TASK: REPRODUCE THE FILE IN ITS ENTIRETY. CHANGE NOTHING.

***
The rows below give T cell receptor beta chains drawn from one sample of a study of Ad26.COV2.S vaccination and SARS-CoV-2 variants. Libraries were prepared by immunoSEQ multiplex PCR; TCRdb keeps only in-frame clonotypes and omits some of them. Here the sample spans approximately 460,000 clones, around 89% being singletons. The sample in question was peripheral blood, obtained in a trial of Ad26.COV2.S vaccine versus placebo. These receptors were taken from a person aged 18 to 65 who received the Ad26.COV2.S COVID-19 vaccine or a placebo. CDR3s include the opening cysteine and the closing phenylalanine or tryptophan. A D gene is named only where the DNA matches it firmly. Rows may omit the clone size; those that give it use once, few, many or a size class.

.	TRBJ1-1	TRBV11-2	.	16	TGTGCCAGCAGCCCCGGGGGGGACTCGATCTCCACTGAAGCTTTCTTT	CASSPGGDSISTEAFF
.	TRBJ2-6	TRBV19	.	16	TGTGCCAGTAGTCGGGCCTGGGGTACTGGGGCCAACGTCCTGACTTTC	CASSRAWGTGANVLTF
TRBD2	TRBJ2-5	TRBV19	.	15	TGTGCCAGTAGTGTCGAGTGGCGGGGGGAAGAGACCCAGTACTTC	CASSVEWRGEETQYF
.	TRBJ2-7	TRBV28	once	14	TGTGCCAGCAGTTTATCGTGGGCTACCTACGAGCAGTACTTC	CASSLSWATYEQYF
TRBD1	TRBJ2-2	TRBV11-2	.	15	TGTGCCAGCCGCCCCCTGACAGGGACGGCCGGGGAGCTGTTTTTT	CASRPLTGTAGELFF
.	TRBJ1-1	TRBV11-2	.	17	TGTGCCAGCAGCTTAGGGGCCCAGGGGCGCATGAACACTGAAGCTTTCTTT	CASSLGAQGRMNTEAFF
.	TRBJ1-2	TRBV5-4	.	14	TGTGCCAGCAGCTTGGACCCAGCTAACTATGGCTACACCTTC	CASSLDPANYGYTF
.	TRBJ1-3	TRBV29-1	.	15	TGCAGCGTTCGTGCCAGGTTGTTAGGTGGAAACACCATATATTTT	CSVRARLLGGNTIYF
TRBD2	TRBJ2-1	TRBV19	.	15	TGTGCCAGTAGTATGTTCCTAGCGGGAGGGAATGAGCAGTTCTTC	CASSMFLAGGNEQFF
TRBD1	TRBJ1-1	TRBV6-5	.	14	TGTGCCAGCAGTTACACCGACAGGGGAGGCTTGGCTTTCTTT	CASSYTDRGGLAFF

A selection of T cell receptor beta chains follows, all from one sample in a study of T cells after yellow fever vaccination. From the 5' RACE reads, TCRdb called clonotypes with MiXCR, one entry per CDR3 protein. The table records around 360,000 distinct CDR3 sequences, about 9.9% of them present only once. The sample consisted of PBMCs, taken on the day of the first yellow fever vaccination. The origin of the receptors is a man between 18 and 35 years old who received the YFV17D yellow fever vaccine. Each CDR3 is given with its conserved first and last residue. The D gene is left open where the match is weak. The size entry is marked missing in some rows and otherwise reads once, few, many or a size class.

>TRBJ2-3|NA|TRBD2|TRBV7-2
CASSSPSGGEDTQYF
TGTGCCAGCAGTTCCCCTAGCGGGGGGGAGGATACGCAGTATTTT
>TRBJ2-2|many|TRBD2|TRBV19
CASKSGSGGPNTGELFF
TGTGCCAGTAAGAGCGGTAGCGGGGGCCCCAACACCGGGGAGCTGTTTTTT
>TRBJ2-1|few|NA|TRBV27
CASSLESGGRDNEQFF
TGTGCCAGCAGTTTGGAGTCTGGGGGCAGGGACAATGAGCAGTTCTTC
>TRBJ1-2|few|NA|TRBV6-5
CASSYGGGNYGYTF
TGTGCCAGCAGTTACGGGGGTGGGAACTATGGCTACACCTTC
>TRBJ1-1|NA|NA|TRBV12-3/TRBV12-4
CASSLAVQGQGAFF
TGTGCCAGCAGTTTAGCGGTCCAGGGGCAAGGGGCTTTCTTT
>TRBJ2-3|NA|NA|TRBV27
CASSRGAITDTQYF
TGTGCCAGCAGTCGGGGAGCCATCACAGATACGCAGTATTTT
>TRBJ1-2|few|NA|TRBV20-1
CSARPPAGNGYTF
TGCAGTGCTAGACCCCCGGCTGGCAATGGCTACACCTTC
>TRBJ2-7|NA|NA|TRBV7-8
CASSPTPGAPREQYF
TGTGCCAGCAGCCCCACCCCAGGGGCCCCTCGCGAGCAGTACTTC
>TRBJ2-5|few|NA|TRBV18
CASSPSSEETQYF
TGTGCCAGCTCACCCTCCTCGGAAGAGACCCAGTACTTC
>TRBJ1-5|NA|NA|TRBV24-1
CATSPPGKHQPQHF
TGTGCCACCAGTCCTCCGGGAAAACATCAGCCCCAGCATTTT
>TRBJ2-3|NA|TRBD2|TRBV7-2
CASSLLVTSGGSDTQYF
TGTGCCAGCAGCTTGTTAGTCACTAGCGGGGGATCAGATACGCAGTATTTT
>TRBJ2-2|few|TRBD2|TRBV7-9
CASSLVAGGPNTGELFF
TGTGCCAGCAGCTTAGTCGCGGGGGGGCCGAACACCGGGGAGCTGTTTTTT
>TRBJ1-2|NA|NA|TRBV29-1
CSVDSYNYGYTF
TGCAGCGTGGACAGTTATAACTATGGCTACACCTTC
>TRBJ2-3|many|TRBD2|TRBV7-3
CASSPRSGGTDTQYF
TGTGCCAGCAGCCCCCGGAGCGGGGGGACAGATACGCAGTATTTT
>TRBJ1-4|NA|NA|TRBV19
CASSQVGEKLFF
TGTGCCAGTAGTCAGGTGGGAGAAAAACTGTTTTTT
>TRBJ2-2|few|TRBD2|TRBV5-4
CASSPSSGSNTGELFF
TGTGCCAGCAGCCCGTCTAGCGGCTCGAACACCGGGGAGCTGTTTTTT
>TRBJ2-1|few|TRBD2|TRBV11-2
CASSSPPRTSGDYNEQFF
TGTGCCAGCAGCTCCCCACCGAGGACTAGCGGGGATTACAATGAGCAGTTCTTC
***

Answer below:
The rows below give T cell receptor beta chains drawn from one sample of a study of Ad26.COV2.S vaccination and SARS-CoV-2 variants. Libraries were prepared by immunoSEQ multiplex PCR; TCRdb keeps only in-frame clonotypes and omits some of them. Here the sample spans approximately 460,000 clones, around 89% being singletons. The sample in question was peripheral blood, obtained in a trial of Ad26.COV2.S vaccine versus placebo. These receptors were taken from a person aged 18 to 65 who received the Ad26.COV2.S COVID-19 vaccine or a placebo. CDR3s include the opening cysteine and the closing phenylalanine or tryptophan. A D gene is named only where the DNA matches it firmly. Rows may omit the clone size; those that give it use once, few, many or a size class.

.	TRBJ1-1	TRBV11-2	.	16	TGTGCCAGCAGCCCCGGGGGGGACTCGATCTCCACTGAAGCTTTCTTT	CASSPGGDSISTEAFF
.	TRBJ2-6	TRBV19	.	16	TGTGCCAGTAGTCGGGCCTGGGGTACTGGGGCCAACGTCCTGACTTTC	CASSRAWGTGANVLTF
TRBD2	TRBJ2-5	TRBV19	.	15	TGTGCCAGTAGTGTCGAGTGGCGGGGGGAAGAGACCCAGTACTTC	CASSVEWRGEETQYF
.	TRBJ2-7	TRBV28	once	14	TGTGCCAGCAGTTTATCGTGGGCTACCTACGAGCAGTACTTC	CASSLSWATYEQYF
TRBD1	TRBJ2-2	TRBV11-2	.	15	TGTGCCAGCCGCCCCCTGACAGGGACGGCCGGGGAGCTGTTTTTT	CASRPLTGTAGELFF
.	TRBJ1-1	TRBV11-2	.	17	TGTGCCAGCAGCTTAGGGGCCCAGGGGCGCATGAACACTGAAGCTTTCTTT	CASSLGAQGRMNTEAFF
.	TRBJ1-2	TRBV5-4	.	14	TGTGCCAGCAGCTTGGACCCAGCTAACTATGGCTACACCTTC	CASSLDPANYGYTF
.	TRBJ1-3	TRBV29-1	.	15	TGCAGCGTTCGTGCCAGGTTGTTAGGTGGAAACACCATATATTTT	CSVRARLLGGNTIYF
TRBD2	TRBJ2-1	TRBV19	.	15	TGTGCCAGTAGTATGTTCCTAGCGGGAGGGAATGAGCAGTTCTTC	CASSMFLAGGNEQFF
TRBD1	TRBJ1-1	TRBV6-5	.	14	TGTGCCAGCAGTTACACCGACAGGGGAGGCTTGGCTTTCTTT	CASSYTDRGGLAFF

A selection of T cell receptor beta chains follows, all from one sample in a study of T cells after yellow fever vaccination. From the 5' RACE reads, TCRdb called clonotypes with MiXCR, one entry per CDR3 protein. The table records around 360,000 distinct CDR3 sequences, about 9.9% of them present only once. The sample consisted of PBMCs, taken on the day of the first yellow fever vaccination. The origin of the receptors is a man between 18 and 35 years old who received the YFV17D yellow fever vaccine. Each CDR3 is given with its conserved first and last residue. The D gene is left open where the match is weak. The size entry is marked missing in some rows and otherwise reads once, few, many or a size class.

>TRBJ2-3|NA|TRBD2|TRBV7-2
CASSSPSGGEDTQYF
TGTGCCAGCAGTTCCCCTAGCGGGGGGGAGGATACGCAGTATTTT
>TRBJ2-2|many|TRBD2|TRBV19
CASKSGSGGPNTGELFF
TGTGCCAGTAAGAGCGGTAGCGGGGGCCCCAACACCGGGGAGCTGTTTTTT
>TRBJ2-1|few|NA|TRBV27
CASSLESGGRDNEQFF
TGTGCCAGCAGTTTGGAGTCTGGGGGCAGGGACAATGAGCAGTTCTTC
>TRBJ1-2|few|NA|TRBV6-5
CASSYGGGNYGYTF
TGTGCCAGCAGTTACGGGGGTGGGAACTATGGCTACACCTTC
>TRBJ1-1|NA|NA|TRBV12-3/TRBV12-4
CASSLAVQGQGAFF
TGTGCCAGCAGTTTAGCGGTCCAGGGGCAAGGGGCTTTCTTT
>TRBJ2-3|NA|NA|TRBV27
CASSRGAITDTQYF
TGTGCCAGCAGTCGGGGAGCCATCACAGATACGCAGTATTTT
>TRBJ1-2|few|NA|TRBV20-1
CSARPPAGNGYTF
TGCAGTGCTAGACCCCCGGCTGGCAATGGCTACACCTTC
>TRBJ2-7|NA|NA|TRBV7-8
CASSPTPGAPREQYF
TGTGCCAGCAGCCCCACCCCAGGGGCCCCTCGCGAGCAGTACTTC
>TRBJ2-5|few|NA|TRBV18
CASSPSSEETQYF
TGTGCCAGCTCACCCTCCTCGGAAGAGACCCAGTACTTC
>TRBJ1-5|NA|NA|TRBV24-1
CATSPPGKHQPQHF
TGTGCCACCAGTCCTCCGGGAAAACATCAGCCCCAGCATTTT
>TRBJ2-3|NA|TRBD2|TRBV7-2
CASSLLVTSGGSDTQYF
TGTGCCAGCAGCTTGTTAGTCACTAGCGGGGGATCAGATACGCAGTATTTT
>TRBJ2-2|few|TRBD2|TRBV7-9
CASSLVAGGPNTGELFF
TGTGCCAGCAGCTTAGTCGCGGGGGGGCCGAACACCGGGGAGCTGTTTTTT
>TRBJ1-2|NA|NA|TRBV29-1
CSVDSYNYGYTF
TGCAGCGTGGACAGTTATAACTATGGCTACACCTTC
>TRBJ2-3|many|TRBD2|TRBV7-3
CASSPRSGGTDTQYF
TGTGCCAGCAGCCCCCGGAGCGGGGGGACAGATACGCAGTATTTT
>TRBJ1-4|NA|NA|TRBV19
CASSQVGEKLFF
TGTGCCAGTAGTCAGGTGGGAGAAAAACTGTTTTTT
>TRBJ2-2|few|TRBD2|TRBV5-4
CASSPSSGSNTGELFF
TGTGCCAGCAGCCCGTCTAGCGGCTCGAACACCGGGGAGCTGTTTTTT
>TRBJ2-1|few|TRBD2|TRBV11-2
CASSSPPRTSGDYNEQFF
TGTGCCAGCAGCTCCCCACCGAGGACTAGCGGGGATTACAATGAGCAGTTCTTC